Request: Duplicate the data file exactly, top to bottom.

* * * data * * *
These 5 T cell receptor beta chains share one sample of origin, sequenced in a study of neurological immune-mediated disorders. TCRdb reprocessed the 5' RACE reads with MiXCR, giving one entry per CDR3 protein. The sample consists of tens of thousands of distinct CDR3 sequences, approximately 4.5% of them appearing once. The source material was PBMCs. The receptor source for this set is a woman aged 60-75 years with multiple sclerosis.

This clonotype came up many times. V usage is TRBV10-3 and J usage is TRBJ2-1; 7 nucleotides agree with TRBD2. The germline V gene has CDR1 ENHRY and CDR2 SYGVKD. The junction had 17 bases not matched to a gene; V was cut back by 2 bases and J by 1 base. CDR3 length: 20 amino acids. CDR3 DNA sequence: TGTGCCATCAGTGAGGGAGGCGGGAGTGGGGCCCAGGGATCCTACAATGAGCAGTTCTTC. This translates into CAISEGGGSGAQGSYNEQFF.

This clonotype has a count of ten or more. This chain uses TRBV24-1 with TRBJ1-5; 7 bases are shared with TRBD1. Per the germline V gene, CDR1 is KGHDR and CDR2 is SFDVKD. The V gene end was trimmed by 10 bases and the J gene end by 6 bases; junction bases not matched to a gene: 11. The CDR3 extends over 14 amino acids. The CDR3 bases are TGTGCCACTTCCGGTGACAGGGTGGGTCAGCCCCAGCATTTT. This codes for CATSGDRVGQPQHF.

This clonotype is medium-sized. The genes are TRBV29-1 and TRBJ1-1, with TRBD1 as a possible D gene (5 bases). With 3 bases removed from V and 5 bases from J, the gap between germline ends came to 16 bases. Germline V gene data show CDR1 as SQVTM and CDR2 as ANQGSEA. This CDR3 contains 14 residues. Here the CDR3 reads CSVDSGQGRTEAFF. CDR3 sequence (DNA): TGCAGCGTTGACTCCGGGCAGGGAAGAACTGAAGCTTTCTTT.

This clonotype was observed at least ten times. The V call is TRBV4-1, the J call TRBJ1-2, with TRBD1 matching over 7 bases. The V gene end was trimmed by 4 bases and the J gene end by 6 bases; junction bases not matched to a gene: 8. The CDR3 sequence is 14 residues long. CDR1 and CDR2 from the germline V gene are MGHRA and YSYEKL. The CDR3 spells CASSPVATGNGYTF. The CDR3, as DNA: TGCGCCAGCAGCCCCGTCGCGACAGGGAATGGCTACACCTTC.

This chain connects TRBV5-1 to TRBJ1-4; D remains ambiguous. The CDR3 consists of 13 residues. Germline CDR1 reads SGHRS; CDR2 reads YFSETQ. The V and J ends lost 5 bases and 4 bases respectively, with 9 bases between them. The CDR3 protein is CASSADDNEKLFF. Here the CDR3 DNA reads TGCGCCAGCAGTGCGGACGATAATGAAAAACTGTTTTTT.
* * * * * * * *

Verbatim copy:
These 5 T cell receptor beta chains share one sample of origin, sequenced in a study of neurological immune-mediated disorders. TCRdb reprocessed the 5' RACE reads with MiXCR, giving one entry per CDR3 protein. The sample consists of tens of thousands of distinct CDR3 sequences, approximately 4.5% of them appearing once. The source material was PBMCs. The receptor source for this set is a woman aged 60-75 years with multiple sclerosis.

This clonotype came up many times. V usage is TRBV10-3 and J usage is TRBJ2-1; 7 nucleotides agree with TRBD2. The germline V gene has CDR1 ENHRY and CDR2 SYGVKD. The junction had 17 bases not matched to a gene; V was cut back by 2 bases and J by 1 base. CDR3 length: 20 amino acids. CDR3 DNA sequence: TGTGCCATCAGTGAGGGAGGCGGGAGTGGGGCCCAGGGATCCTACAATGAGCAGTTCTTC. This translates into CAISEGGGSGAQGSYNEQFF.

This clonotype has a count of ten or more. This chain uses TRBV24-1 with TRBJ1-5; 7 bases are shared with TRBD1. Per the germline V gene, CDR1 is KGHDR and CDR2 is SFDVKD. The V gene end was trimmed by 10 bases and the J gene end by 6 bases; junction bases not matched to a gene: 11. The CDR3 extends over 14 amino acids. The CDR3 bases are TGTGCCACTTCCGGTGACAGGGTGGGTCAGCCCCAGCATTTT. This codes for CATSGDRVGQPQHF.

This clonotype is medium-sized. The genes are TRBV29-1 and TRBJ1-1, with TRBD1 as a possible D gene (5 bases). With 3 bases removed from V and 5 bases from J, the gap between germline ends came to 16 bases. Germline V gene data show CDR1 as SQVTM and CDR2 as ANQGSEA. This CDR3 contains 14 residues. Here the CDR3 reads CSVDSGQGRTEAFF. CDR3 sequence (DNA): TGCAGCGTTGACTCCGGGCAGGGAAGAACTGAAGCTTTCTTT.

This clonotype was observed at least ten times. The V call is TRBV4-1, the J call TRBJ1-2, with TRBD1 matching over 7 bases. The V gene end was trimmed by 4 bases and the J gene end by 6 bases; junction bases not matched to a gene: 8. The CDR3 sequence is 14 residues long. CDR1 and CDR2 from the germline V gene are MGHRA and YSYEKL. The CDR3 spells CASSPVATGNGYTF. The CDR3, as DNA: TGCGCCAGCAGCCCCGTCGCGACAGGGAATGGCTACACCTTC.

This chain connects TRBV5-1 to TRBJ1-4; D remains ambiguous. The CDR3 consists of 13 residues. Germline CDR1 reads SGHRS; CDR2 reads YFSETQ. The V and J ends lost 5 bases and 4 bases respectively, with 9 bases between them. The CDR3 protein is CASSADDNEKLFF. Here the CDR3 DNA reads TGCGCCAGCAGTGCGGACGATAATGAAAAACTGTTTTTT.